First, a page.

I’m hesitant to admit it, but I believe that one of the reasons I’m drawn to the field of civil/environmental engineering is because of the possibility of terraforming. Terraforming is basically the ability to shape the landscape, and in a science-fiction context, it’s the ability of creating a livable environment on an originally inhospitable planet by inducing an atmosphere and ecosystem with ‘artificial’ volcanoes, oceans, forests, ect. Perhaps I have a minor god-complex (ok, maybe it’s not so minor), but I’m attracted to Terraforming not because of the egotistical appeal, but because of the wide variety of possibilities it opens up when trying to create a symbiotic society where the built and natural blend.
One great example of what I mean is Belgium’s plan to construct an artificial island to store excess wind power. I am a firm believer that while efforts should continue into developing sustainable alternative forms of energy, the real research should be conducted in increasing energy storage capacity. Renewable energy has the reputation of being not the most consistent power source (since it deals with partly uncontrollable weather events), and therefore there will be times when renewable energy does not provide enough energy to meet demand, or it provides far too much. In the latter case, the energy should be stored for future use, thus providing energy for when the former case arrives. If we increase storage capacity, the issue of reliable access to energy becomes pretty much obsolete. Besides being famous for their chocolates and waffles, Belgium is now going to be famous for having the world’s first geological battery.
This donut-shaped island uses any excess energy produced by the country’s windmills to pump out water from the interior reservoir of the island. When the energy needs to be retrieved, the water (which is now at a higher point) is simply allowed to fall (thanks to a wonderful free service called gravity) and spin turbines, which will convert the kinetic energy back into electrical. Yes, we’ve used the natural processes to create energy, but I think this is the first example of using naturally processes to store energy at such a large scale. It seems almost too simple, but that’s what makes the concept so genius. Sure, there will probably be some snags in the design, but it opens up lots of possibilities.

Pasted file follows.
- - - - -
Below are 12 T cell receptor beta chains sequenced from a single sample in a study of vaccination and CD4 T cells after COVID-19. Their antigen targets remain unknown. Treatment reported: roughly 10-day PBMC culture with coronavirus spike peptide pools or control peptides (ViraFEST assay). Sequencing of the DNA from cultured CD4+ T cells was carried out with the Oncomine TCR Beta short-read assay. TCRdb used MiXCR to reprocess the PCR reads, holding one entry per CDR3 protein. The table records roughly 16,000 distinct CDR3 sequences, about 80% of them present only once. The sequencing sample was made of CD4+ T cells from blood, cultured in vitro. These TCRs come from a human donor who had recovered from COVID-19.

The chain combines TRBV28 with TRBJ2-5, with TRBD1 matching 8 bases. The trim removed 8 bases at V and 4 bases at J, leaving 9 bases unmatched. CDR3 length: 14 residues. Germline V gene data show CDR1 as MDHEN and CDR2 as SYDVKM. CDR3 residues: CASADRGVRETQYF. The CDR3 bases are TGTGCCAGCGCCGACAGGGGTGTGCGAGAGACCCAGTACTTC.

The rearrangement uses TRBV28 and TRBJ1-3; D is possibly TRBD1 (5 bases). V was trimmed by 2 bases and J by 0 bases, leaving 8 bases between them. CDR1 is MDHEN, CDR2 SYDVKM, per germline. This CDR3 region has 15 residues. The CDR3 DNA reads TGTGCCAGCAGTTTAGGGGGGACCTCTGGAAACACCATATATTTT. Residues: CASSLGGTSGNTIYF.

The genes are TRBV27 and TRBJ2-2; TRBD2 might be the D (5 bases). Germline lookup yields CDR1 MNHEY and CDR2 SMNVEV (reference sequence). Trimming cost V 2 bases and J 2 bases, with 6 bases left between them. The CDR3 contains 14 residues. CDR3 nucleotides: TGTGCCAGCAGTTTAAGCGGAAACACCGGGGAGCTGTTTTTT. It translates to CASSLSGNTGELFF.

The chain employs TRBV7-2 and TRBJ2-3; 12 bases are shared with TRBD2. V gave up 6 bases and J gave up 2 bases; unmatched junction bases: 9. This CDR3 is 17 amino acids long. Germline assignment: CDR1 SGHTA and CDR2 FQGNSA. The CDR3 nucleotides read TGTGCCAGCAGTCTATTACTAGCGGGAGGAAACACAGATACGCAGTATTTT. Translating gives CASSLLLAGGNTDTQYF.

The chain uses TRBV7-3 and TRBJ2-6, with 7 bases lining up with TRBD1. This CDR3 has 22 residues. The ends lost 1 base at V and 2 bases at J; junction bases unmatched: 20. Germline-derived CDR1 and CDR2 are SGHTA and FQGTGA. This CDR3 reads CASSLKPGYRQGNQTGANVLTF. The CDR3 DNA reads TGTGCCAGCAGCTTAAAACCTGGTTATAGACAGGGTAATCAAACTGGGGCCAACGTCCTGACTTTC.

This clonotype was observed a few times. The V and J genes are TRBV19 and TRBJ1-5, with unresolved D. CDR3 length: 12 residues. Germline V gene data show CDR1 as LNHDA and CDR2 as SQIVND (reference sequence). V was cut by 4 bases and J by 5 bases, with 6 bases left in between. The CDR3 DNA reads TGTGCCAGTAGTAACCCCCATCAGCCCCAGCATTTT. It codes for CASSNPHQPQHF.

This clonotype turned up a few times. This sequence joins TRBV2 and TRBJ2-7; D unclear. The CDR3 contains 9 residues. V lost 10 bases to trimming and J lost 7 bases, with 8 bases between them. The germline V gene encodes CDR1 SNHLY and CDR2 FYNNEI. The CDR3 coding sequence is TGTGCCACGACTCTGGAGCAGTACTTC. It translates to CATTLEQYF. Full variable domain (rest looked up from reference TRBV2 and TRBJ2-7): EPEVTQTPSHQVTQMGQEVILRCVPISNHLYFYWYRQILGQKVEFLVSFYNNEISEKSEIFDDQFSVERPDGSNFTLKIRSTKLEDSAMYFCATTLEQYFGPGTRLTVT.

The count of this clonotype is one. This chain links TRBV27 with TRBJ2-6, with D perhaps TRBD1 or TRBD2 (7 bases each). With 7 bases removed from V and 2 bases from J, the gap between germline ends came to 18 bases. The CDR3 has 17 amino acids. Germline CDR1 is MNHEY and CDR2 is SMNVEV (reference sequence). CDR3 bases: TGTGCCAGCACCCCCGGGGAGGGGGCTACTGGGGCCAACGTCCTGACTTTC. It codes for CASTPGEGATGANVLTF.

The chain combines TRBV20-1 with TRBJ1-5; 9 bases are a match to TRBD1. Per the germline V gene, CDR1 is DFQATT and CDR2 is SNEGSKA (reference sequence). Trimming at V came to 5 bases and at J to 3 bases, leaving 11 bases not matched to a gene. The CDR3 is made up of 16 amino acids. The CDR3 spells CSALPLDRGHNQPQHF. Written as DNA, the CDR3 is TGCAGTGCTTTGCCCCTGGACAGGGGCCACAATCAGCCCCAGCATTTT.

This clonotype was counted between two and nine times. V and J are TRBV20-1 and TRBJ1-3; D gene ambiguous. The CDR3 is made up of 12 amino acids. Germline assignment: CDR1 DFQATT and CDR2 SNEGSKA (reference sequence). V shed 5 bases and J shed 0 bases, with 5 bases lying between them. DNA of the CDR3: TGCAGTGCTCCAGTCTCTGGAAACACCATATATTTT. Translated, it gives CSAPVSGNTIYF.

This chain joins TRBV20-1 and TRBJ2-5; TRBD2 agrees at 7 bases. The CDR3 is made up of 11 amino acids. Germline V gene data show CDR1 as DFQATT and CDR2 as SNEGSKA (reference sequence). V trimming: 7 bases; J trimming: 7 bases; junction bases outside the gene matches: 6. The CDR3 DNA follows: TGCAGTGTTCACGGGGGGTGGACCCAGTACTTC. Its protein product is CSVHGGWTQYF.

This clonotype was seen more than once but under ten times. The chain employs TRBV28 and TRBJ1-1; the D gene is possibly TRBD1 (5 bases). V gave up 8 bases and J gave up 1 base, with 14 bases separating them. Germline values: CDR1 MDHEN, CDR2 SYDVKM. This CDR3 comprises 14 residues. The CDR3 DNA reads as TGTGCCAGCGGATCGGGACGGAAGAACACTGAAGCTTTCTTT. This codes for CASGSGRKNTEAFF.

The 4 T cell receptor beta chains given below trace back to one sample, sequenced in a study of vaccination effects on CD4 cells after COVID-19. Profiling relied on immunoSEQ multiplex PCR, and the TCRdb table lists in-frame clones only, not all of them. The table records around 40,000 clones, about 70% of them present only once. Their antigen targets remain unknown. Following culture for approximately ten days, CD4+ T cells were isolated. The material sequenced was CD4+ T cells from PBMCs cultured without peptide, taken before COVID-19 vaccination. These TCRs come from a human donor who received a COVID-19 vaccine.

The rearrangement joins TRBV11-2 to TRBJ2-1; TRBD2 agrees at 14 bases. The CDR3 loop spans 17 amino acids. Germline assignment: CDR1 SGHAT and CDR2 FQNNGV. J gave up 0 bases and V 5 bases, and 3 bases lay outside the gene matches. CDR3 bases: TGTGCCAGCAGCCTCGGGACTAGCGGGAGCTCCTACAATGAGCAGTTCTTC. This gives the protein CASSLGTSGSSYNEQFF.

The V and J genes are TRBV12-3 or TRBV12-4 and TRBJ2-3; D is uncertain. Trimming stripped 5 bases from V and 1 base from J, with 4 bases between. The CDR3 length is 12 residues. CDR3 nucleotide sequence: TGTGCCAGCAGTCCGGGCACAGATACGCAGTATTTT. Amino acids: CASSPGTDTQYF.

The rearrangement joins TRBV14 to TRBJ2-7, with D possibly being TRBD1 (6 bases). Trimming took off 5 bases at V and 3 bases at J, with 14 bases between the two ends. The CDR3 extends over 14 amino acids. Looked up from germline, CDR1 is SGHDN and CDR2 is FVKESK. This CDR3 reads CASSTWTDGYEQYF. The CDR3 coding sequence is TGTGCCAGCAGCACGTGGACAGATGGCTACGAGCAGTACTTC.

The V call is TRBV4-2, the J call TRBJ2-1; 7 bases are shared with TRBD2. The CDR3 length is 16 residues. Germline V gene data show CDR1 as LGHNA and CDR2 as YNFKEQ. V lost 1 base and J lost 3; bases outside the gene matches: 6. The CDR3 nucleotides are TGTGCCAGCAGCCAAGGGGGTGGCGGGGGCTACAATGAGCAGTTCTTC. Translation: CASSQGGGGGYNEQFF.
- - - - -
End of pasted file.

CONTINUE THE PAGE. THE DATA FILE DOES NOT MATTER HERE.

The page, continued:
For instance, the artificial island is now essentially a natural system governed by not only the weather, but also by human demand. The water level of the reservoir changes, not just when sea levels rise, but also when electricity demand changes. This principle can be taken further if instead of just making donut-hole reservoirs, we created islands with artificial lakes that could be drained or filled in a similar manner. Then the lake levels would rise and fall not just with the tides, but with human activity. A whole ecosystem could develop surrounded by these patterns. I know it seems like an obvious fact, but these islands just make it even more clear that human activity has a profound impact on not only the life on this planet, but how this planet works. This solution shapes our world into somewhat of a machine (I know, that seems like a very industrialized point of view), that is fueled by the natural forces around us. It’s a battery that works by storing energy with manufactured pumps, and releasing energy by gravity. I think it’s a good example of how human and natural processes can work together to benefit all.
I may just be fantasizing, perhaps this island won’t be as amazing as I’m making it out to be, maybe I don’t fully understand how the process works. But I think it’s certainly an interesting concept, creating engines and batteries not out of metals and wires, but out of soil, sand, rocks and water. But how cool would it be if our society was powered by geological constructs, where we could point at a river or lake and say “that’s what’s giving me power” or point to a volcano and say “that’s what’s giving me heat.” I know it’s a controversial to be talking about terraforming, but perhaps I am just fascinated with the possibility of creating an Earth Engine.